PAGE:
August 4, 2012
Properly feeding your chickens starts when they are just chicks. Most chicken owners begin their chicks with chick starter at the recommendation of the hardware store folks and that has become fairly standardized for the delicate digestive tracks of the young chicks until they are at least 8 weeks old.
Diana Ambauen-Meade, founder owner of the Bellingham, Washington-based Scratch and Peck Feeds, says that after 8 weeks of chick starter, “they graduate to grower feed, which they would stay on until they are 18-20 weeks and then to layer feed.”
This progression allows for the more general nutrient needs of the chickens to be met at the time they are needed. Some backyard chicken owners will skip grower feed altogether and simply use the chick starter until they run out and then go directly into layer feed depending on the consumption of a very small group of chicks. This is acceptable but not preferred as some nutrients found in grower feed are less dominant in chick starter.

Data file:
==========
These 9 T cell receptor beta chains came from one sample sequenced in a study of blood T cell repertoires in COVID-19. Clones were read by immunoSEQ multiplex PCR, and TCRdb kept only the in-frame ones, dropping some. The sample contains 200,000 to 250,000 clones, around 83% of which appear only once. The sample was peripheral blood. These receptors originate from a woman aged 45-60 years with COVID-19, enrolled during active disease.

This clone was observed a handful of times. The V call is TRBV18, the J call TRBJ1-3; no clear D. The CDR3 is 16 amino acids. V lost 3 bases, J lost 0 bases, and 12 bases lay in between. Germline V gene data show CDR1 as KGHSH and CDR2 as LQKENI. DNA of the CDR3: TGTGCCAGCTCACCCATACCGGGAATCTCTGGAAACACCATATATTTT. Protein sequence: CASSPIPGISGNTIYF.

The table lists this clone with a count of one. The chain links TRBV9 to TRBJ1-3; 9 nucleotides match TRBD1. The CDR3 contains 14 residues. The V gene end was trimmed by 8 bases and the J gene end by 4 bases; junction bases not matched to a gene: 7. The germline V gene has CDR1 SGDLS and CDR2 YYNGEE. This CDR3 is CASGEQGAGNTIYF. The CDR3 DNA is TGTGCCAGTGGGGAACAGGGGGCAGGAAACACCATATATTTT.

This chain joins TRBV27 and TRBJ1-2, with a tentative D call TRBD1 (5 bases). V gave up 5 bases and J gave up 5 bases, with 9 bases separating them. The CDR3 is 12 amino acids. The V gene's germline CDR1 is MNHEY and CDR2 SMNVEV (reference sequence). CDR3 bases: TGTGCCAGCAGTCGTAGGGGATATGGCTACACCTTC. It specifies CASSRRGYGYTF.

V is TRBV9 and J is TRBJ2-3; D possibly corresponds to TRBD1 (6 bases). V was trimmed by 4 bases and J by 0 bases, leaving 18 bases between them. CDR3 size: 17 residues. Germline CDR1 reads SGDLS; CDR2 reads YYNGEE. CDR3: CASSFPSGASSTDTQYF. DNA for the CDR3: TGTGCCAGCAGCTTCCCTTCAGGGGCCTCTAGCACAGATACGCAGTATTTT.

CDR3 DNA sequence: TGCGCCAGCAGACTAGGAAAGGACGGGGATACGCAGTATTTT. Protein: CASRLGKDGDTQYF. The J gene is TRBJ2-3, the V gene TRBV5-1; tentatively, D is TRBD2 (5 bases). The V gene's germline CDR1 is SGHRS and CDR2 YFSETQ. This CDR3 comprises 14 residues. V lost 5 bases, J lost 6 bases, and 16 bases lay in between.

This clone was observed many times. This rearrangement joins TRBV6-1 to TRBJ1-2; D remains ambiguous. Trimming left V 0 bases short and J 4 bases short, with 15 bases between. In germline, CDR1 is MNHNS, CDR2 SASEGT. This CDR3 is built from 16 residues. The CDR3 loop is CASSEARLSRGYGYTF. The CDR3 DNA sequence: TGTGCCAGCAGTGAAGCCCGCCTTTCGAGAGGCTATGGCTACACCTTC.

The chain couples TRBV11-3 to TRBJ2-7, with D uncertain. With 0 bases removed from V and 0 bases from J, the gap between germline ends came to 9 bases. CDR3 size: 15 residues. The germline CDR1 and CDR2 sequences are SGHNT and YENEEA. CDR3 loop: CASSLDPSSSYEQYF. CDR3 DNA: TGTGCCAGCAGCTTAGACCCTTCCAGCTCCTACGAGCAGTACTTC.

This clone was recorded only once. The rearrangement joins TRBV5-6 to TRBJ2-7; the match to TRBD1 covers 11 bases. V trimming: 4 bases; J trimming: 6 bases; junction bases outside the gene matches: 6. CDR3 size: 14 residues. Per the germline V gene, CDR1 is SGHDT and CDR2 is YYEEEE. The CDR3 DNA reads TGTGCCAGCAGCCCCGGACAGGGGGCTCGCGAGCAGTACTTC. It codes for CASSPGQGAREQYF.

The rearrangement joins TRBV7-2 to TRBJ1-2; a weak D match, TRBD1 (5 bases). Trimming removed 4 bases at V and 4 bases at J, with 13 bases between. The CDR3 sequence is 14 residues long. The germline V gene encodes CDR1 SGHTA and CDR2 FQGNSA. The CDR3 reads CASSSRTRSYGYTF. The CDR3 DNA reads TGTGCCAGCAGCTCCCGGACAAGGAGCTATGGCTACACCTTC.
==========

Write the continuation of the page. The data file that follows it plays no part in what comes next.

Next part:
When deciding on adult feed, one must choose between medicated and untreated, organic and conventional, and mash and pellets. Simply put, a whole variety of options is suddenly available and there is debate over each of the options to consider.
Medicated feed is dominant in the hardware store market. This feed contains small amounts of antibiotics that keeps digestive tract bacteria and potential diseases at bay, however the domination of medicated feed has led to the breeding of so called “super bugs”, diseases that are immune to antibiotics. Many opponents of treated feed claim that the antibiotics found in medicated feed can kill too much good bacteria and therefore hurt the chicken’s health and immune system more than it helps.
Organic feed is naturally more expensive, and this option really comes down to the pocket book and one’s opinion on whether or not organics is a warranted cost.
The most cost-effective option for a small flock (3-5 chickens) is typically medicated conventional mash, however bigger flocks are more likely to trend towards the pellets. This is where Ambauen-Meade sees a clear better and worse, “Between mash and pellets, I believe the mash is the more natural and healthy of the two.”
To understand the difference, Ambauen-Meade explains that, “when feed is made into pellets, they grind it very, very fine, and then its basically cooked at very high steam temperatures and strained into pellet shapes.”
Ambauen-Meade believes that processing cooks out most of the nutrients that the chickens need from the real grains. “[Pellets are] basically like Cheerios, they taste good but they’re probably not all that nutrient dense.”